Yubico PAM module
The Yubico PAM module provides an easy way to integrate the YubiKey into your existing user authentication infrastructure. PAM is used by GNU/Linux, Solaris and Mac OS X for user authentication, and by other specialized applications such as NCSA MyProxy.
Status and Roadmap
The module is working for multi-user systems. The primary mode of operation is by doing online validation using a YubiKey validation service (such as the YubiCloud, or a private one configured using the 'urllist' parameter).
In version 2.6, offline validation was also made possible through
the use of HMAC-SHA1 Challenge-Response found in YubiKey 2.2 and
later. This has introduced a dependency of libykpers-1 from the
ykpersonalize package. Pass
configure to avoid
The development community is co-ordinated via the GitHub project page.
The project is licensed under a BSD license. See the file COPYING for exact wording. For any copyright year range specified as YYYY-ZZZZ in this package note that the range specifies every single year in that closed interval.
Building from Git
Skip to the next section if you are using an official packaged version.
You may check out the sources using Git with the following command:
$ git clone https://github.com/Yubico/yubico-pam.git
This will create the directory
Autoconf, automake, libtool, asciidoc, xsltproc and docbook-xsl must be installed to create a compilable source tree.
Generate the build system using:
$ cd yubico-pam $ autoreconf --install
The Challenge-Response offline authentication requires libykpers-1 from the yubikey-personalization project:
The selftests require perl with the module Net::LDAP::Server installed.
The build system uses Autoconf, to set up the build system run:
Use --without-ldap to disable ldap support.
Then build the code, run the self-test and install the binaries:
make check install
There is already a package in Fedora/EPEL of yubico-pam that can be installed by using yum:
$ sudo yum install pam_yubico
There is an Ubuntu PPA (Personal Package Archive) for yubico-pam that can be installed using the following commands on reasonably modern Ubuntu platforms :
$ sudo add-apt-repository ppa:yubico/stable $ sudo apt-get update $ sudo apt-get install libpam-yubico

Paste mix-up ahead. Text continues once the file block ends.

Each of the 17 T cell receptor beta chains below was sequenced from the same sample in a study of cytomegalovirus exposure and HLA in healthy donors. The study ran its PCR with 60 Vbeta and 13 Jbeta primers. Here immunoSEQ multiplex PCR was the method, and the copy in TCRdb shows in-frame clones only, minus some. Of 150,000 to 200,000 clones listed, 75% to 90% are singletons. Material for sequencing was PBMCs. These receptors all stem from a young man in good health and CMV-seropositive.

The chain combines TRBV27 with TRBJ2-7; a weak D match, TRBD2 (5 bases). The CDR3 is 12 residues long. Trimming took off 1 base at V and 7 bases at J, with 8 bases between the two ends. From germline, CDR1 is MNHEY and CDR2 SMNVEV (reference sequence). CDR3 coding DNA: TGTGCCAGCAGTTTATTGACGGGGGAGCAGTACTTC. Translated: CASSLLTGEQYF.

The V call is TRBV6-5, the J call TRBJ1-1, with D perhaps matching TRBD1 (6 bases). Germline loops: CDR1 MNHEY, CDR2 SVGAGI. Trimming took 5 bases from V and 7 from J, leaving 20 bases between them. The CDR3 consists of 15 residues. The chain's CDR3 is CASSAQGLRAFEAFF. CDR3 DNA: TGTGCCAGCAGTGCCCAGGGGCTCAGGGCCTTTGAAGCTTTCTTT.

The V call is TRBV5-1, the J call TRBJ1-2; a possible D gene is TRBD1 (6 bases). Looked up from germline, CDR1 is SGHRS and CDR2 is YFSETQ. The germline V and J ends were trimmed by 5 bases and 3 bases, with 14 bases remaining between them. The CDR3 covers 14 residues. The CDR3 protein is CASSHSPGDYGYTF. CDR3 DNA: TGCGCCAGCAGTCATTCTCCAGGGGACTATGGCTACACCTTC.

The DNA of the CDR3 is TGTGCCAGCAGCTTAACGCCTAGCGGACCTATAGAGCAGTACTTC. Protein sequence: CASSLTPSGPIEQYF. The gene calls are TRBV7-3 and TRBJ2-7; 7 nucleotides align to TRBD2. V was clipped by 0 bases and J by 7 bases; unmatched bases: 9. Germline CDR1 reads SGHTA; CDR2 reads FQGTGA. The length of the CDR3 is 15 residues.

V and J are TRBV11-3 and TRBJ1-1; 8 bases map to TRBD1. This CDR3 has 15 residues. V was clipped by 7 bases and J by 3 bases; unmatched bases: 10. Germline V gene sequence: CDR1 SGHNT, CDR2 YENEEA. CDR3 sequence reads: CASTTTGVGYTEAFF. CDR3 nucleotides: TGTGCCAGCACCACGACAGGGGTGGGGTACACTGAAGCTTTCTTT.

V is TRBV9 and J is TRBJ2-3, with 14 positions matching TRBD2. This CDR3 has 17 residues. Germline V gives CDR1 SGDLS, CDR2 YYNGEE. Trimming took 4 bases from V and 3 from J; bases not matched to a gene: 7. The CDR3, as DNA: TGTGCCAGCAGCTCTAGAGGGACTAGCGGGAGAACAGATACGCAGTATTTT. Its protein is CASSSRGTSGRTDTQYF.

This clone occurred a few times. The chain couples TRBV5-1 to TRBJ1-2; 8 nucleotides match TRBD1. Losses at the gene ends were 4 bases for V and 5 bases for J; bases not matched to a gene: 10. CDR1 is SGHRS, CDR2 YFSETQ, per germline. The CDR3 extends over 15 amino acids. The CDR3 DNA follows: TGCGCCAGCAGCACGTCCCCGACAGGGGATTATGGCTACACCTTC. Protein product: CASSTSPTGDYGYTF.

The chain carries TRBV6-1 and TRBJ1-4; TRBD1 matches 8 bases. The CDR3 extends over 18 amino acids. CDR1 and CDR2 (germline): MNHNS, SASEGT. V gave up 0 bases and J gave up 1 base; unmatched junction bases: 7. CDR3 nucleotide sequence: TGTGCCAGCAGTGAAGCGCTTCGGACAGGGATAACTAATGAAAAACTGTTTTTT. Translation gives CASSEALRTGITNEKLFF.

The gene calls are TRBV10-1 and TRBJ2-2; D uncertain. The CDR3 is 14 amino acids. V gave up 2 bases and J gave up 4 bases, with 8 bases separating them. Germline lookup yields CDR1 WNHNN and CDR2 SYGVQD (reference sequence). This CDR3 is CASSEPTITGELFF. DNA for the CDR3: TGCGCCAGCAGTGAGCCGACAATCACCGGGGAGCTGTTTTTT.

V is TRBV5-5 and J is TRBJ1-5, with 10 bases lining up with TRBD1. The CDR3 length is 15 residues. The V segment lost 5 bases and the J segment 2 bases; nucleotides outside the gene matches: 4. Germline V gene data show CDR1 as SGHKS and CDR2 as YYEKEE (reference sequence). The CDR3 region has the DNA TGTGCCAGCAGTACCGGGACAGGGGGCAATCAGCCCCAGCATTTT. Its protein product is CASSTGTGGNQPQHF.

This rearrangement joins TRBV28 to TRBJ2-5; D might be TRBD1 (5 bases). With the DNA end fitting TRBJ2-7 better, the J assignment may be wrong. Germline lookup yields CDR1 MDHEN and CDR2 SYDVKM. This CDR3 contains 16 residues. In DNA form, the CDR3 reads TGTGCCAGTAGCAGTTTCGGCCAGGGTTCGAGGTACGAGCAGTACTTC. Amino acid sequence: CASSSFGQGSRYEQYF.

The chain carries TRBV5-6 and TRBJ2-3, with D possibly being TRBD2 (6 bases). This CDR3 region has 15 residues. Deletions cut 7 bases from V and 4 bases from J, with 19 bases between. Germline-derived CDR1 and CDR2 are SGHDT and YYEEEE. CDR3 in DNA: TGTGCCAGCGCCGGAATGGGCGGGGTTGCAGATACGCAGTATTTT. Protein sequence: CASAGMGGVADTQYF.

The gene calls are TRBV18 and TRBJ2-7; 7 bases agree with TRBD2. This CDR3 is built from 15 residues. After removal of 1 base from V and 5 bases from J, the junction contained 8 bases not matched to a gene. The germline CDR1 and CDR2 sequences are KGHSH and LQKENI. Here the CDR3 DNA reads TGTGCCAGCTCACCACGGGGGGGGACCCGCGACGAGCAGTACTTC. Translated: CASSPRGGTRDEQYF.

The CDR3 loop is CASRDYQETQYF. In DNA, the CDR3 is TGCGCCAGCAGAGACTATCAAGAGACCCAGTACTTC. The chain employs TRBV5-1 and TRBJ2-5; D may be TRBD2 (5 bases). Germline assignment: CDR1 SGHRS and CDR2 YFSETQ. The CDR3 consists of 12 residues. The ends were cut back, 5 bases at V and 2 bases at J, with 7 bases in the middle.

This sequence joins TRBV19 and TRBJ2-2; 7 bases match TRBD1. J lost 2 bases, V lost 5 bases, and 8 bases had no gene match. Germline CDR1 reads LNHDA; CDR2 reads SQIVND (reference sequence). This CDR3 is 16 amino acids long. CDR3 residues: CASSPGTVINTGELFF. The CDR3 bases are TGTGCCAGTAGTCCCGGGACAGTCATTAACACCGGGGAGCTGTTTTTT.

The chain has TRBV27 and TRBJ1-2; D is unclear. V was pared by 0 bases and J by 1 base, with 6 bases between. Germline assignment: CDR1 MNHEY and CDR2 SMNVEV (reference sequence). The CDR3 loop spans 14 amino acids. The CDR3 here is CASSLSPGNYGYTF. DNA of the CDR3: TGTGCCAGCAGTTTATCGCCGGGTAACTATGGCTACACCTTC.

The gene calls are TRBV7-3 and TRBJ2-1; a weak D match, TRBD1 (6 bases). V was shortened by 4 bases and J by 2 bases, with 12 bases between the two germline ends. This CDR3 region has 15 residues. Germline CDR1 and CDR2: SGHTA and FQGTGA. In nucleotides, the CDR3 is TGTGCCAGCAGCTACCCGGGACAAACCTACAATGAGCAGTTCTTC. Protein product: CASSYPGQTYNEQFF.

See the file
/usr/share/doc/libpam-yubico/README.Debian after installing.
yubico-pam and the supporting Yubico packages have corresponding FreeBSD ports. To install:
$ cd /usr/ports/security/pam_yubico $ make install clean
Advanced configuration notes are available here.
Install it in your PAM setup by adding a line to an appropriate file
auth sufficient pam_yubico.so id=[Your API Client ID] debug
and move pam_yubico.so into /lib/security/ (or wherever PAM modules live in your system) :
mv /usr/local/lib/security/pam_yubico.so /lib/security/
For more information, see the project documentation.
Supported PAM module parameters are:
To indicate the location of the file that holds the mappings of YubiKey token IDs to user names.
Your API Client ID in the Yubico validation server. If you want to use the default YubiCloud service, go here.
To indicate your client key in base64 format. The client key is also known as API key, and provides integrity in the communication between the client (you) and the validation server. If you want to get one for use with the default YubiCloud service, go here.
to enable debug output.
filename to write debug to, file must exist and be a regular file. stdout is default.
to enable all authentication attempts to succeed (aka presentation mode).
Before prompting the user for their password, the module first tries the previous stacked module´s password in case that satisfies this module as well.
The argument use_first_pass forces the module to use a previous stacked modules password and will never prompt the user - if no password is available or the password is not appropriate, the user will be denied access.